Volume 9, Issue 1, June 2020, Page: 10-19
Effects of Food Trade Liberalization on Poverty and Inequality in Bangladesh: A Partial Equilibrium Approach
Mohammad Mahbubur Rahman, School of Health Sciences and Social Works, University of Portsmouth, UK
Cheng Fang, Food and Agriculture Organization of the United Nations, Rome, Italy
Received: Oct. 3, 2019;       Accepted: Nov. 12, 2019;       Published: Jan. 6, 2020
DOI: 10.11648/j.jwer.20200901.12      View  402      Downloads  161
Abstract
Using a partial equilibrium model, we examine the effects of full tariffs withdrawal from food imports of Bangladesh on its poverty and inequality. We show that if tariffs are withdrawn from food imports, domestic food prices decrease, but the sizes of decreases in prices depend on import demand elasticities. Then we show that decreases in domestic prices affect households’ welfare or income in three channels. As consumers of food items, households gain real income/welfare as their food expenditures reduce. As laborers in the agriculture or food processing sector, households’ members may lose their income, as according to the Stolper-Samuelson theorem, changes in output prices may affect input prices positively. As sellers of food items, households lose their income. From Household Income and Expenditure Survey 2010, we find that the average effect of full tariffs withdrawal from food imports on households’ welfare is positive, as all households are consumers, but all are not laborers and sellers. So, the first channel is stronger than other channels. We have found that food trade liberalization reduces the poverty rate by 2.4 percentage points. However, the main food in Bangladesh is rice, which had no import tariff in our data period. We also produce results for rice trade liberalization. If the rice tariff were the highest ever (e.g., 19.4%) and the government reduced it to zero, the poverty rate would have decreased by 1.74 percentage points. Rice trade liberalization also reduces inequality, but trade liberalization of other foods does not influence inequality.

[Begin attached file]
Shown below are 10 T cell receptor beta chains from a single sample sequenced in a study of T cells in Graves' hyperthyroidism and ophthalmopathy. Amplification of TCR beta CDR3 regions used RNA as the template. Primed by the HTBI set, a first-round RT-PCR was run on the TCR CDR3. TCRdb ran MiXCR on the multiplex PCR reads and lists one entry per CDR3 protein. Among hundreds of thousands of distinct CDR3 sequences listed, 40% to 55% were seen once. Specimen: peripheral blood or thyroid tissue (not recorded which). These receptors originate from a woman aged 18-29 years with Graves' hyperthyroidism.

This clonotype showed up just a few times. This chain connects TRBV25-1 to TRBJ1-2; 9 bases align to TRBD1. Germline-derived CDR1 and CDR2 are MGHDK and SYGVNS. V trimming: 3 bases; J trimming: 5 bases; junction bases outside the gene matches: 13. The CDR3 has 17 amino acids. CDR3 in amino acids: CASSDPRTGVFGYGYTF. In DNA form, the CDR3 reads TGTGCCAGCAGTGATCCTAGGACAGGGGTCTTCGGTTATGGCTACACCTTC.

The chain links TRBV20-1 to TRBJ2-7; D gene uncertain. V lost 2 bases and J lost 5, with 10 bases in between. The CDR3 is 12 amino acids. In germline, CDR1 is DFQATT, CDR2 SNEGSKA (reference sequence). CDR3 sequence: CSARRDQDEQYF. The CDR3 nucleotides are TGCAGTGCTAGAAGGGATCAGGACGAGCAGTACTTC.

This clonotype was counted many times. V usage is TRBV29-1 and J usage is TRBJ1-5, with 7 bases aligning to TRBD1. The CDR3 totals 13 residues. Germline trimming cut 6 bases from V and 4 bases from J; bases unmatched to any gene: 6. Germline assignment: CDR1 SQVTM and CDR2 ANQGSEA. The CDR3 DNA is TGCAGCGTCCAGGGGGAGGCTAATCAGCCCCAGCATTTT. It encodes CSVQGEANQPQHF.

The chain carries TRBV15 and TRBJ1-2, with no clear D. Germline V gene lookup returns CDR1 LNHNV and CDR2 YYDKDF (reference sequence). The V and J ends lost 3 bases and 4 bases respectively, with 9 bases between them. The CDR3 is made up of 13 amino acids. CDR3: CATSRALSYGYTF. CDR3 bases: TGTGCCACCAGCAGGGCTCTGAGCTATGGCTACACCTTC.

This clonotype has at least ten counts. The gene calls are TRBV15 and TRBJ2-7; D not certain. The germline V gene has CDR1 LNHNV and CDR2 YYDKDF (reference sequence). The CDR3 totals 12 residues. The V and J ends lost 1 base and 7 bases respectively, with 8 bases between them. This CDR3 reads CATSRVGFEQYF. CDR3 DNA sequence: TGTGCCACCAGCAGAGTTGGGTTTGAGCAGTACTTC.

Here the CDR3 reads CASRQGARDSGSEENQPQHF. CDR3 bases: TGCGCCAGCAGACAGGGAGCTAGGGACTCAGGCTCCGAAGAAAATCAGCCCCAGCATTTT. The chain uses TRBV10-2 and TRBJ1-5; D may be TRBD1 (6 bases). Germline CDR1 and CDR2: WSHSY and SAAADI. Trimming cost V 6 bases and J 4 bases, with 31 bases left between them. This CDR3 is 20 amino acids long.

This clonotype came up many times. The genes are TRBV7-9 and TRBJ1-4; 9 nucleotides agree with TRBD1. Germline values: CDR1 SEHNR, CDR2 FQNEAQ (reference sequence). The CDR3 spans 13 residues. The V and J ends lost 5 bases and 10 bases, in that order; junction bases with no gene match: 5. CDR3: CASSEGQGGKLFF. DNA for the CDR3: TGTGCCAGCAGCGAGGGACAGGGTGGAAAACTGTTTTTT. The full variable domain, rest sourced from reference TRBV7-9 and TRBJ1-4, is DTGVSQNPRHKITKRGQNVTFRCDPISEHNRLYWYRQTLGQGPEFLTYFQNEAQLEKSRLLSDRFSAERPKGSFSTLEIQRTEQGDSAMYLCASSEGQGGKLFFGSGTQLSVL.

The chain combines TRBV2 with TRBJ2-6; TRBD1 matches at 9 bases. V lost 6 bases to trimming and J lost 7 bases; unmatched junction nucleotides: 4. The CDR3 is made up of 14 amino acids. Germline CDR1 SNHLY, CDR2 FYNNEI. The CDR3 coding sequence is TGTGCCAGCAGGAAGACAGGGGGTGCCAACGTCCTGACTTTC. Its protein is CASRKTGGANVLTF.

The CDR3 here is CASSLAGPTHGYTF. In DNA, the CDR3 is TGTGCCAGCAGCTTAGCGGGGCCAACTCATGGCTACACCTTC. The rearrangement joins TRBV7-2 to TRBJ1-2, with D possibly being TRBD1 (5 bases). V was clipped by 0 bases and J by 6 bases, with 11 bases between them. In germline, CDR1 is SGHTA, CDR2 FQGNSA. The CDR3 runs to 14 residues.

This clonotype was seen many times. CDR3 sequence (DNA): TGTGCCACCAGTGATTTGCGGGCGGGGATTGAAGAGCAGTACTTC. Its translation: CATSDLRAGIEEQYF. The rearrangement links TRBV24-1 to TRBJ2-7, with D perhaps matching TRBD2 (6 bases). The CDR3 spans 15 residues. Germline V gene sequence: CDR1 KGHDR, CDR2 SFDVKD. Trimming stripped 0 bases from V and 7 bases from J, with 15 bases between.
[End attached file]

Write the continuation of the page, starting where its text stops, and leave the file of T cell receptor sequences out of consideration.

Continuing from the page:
Keywords
Trade Liberalization, Poverty, Inequality, Partial Equilibrium
To cite this article
Mohammad Mahbubur Rahman, Cheng Fang, Effects of Food Trade Liberalization on Poverty and Inequality in Bangladesh: A Partial Equilibrium Approach, Journal of World Economic Research. Vol. 9, No. 1, 2020, pp. 10-19. doi: 10.11648/j.jwer.20200901.12
Copyright
Copyright © 2020 Authors retain the copyright of this article.
This article is an open access article distributed under the Creative Commons Attribution License (http://creativecommons.org/licenses/by/4.0/) which permits unrestricted use, distribution, and reproduction in any medium, provided the original work is properly cited.
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